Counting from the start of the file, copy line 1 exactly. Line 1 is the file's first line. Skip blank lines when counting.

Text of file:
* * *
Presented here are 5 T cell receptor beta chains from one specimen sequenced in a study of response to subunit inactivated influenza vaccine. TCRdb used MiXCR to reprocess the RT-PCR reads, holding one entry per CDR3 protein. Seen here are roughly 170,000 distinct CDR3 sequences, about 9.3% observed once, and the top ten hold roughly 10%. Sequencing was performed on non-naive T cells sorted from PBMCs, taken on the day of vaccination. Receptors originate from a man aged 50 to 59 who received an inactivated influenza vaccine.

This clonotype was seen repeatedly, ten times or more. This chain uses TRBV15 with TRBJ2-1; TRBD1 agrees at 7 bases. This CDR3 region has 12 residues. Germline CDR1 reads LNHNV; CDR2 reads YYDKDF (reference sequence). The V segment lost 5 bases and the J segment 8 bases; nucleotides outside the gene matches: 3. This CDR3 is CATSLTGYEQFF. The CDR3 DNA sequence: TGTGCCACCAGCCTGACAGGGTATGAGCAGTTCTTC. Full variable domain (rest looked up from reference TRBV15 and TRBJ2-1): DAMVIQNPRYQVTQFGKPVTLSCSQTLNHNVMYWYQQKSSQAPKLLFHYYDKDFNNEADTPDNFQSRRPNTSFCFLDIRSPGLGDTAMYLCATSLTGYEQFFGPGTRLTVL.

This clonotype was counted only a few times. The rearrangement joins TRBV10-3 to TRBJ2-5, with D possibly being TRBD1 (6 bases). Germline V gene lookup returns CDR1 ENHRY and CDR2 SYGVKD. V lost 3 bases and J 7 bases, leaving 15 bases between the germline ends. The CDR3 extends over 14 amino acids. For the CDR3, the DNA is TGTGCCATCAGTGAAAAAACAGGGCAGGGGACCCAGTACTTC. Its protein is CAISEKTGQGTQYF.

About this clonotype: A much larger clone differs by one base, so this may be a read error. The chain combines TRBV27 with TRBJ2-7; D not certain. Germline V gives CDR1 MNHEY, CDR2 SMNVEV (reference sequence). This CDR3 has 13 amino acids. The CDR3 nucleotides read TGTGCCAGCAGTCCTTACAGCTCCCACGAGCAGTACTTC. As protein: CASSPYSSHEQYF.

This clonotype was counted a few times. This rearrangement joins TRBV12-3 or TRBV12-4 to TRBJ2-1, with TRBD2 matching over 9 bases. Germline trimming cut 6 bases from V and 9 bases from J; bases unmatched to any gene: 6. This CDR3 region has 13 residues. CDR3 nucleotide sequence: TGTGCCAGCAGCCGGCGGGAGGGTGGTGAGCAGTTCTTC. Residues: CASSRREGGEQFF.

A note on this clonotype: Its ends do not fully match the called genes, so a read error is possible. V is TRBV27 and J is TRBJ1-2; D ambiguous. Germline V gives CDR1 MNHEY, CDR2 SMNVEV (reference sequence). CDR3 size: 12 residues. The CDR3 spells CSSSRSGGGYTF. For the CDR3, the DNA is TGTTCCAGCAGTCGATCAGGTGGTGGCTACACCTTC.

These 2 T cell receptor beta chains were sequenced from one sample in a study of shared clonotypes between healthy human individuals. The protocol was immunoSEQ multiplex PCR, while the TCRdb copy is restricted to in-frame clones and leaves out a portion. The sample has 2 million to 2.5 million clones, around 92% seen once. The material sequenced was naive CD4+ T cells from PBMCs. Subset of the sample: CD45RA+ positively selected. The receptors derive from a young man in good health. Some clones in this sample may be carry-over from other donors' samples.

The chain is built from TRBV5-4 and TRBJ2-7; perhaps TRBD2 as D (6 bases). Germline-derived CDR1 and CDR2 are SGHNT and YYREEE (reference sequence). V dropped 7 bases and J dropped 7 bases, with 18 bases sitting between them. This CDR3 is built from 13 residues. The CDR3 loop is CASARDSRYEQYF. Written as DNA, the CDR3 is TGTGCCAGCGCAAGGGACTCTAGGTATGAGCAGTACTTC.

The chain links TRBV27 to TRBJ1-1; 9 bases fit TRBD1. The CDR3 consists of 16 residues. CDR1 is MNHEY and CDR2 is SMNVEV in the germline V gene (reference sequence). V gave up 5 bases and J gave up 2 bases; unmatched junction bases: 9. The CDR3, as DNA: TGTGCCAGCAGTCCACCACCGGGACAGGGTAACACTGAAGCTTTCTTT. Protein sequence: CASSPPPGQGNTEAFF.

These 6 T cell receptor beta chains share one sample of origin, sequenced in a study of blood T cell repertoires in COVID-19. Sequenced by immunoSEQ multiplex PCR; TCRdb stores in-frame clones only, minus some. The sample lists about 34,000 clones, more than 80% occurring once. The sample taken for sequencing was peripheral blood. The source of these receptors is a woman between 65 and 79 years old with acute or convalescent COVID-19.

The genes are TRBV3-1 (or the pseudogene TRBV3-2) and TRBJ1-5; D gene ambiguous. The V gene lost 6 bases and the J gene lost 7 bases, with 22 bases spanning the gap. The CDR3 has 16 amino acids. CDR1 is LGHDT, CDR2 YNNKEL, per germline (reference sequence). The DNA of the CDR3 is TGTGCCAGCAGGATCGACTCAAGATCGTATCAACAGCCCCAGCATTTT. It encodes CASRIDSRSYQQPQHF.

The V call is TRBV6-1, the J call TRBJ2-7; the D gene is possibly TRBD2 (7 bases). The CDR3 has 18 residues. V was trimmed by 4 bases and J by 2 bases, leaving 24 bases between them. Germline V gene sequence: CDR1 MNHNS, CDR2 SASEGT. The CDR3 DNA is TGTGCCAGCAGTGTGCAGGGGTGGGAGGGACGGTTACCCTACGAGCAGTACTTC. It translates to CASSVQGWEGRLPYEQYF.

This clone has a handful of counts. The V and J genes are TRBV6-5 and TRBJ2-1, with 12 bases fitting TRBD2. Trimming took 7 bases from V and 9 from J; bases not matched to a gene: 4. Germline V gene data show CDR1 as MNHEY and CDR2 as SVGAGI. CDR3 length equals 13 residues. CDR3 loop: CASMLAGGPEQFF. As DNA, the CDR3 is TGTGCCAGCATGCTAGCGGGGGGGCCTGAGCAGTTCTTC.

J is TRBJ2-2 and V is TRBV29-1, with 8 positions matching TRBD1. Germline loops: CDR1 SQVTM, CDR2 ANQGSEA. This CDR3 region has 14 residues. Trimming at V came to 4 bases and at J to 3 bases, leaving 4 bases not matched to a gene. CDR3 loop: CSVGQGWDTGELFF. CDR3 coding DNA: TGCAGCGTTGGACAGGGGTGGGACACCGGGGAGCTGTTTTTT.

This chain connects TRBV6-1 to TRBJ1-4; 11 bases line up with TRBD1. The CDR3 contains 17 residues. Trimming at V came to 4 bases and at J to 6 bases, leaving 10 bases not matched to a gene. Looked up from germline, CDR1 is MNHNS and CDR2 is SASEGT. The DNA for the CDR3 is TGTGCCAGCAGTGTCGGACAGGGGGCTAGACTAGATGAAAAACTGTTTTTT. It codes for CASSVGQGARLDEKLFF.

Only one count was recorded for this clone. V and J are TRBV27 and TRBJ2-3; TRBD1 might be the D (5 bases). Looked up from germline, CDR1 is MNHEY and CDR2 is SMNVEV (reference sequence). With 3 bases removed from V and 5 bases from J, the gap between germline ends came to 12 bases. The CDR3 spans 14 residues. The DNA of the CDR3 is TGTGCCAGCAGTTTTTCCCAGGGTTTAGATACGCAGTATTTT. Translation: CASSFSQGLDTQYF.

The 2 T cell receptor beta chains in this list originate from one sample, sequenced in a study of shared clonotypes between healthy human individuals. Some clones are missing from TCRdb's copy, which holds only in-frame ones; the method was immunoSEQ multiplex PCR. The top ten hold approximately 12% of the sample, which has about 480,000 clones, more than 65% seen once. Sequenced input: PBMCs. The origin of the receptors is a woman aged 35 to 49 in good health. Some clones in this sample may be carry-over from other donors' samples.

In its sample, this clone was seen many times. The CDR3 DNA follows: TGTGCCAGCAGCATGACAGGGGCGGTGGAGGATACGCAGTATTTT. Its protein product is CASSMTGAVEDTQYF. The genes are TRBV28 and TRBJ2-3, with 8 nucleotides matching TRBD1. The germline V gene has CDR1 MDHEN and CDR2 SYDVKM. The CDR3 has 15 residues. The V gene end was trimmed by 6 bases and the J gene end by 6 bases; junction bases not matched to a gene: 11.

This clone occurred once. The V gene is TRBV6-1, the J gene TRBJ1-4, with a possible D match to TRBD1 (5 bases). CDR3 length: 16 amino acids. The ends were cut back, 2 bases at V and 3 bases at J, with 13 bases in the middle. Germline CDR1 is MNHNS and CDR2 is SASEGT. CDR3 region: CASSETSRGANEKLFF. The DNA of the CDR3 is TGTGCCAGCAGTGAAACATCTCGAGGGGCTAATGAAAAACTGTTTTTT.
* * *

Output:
Presented here are 5 T cell receptor beta chains from one specimen sequenced in a study of response to subunit inactivated influenza vaccine. TCRdb used MiXCR to reprocess the RT-PCR reads, holding one entry per CDR3 protein. Seen here are roughly 170,000 distinct CDR3 sequences, about 9.3% observed once, and the top ten hold roughly 10%. Sequencing was performed on non-naive T cells sorted from PBMCs, taken on the day of vaccination. Receptors originate from a man aged 50 to 59 who received an inactivated influenza vaccine.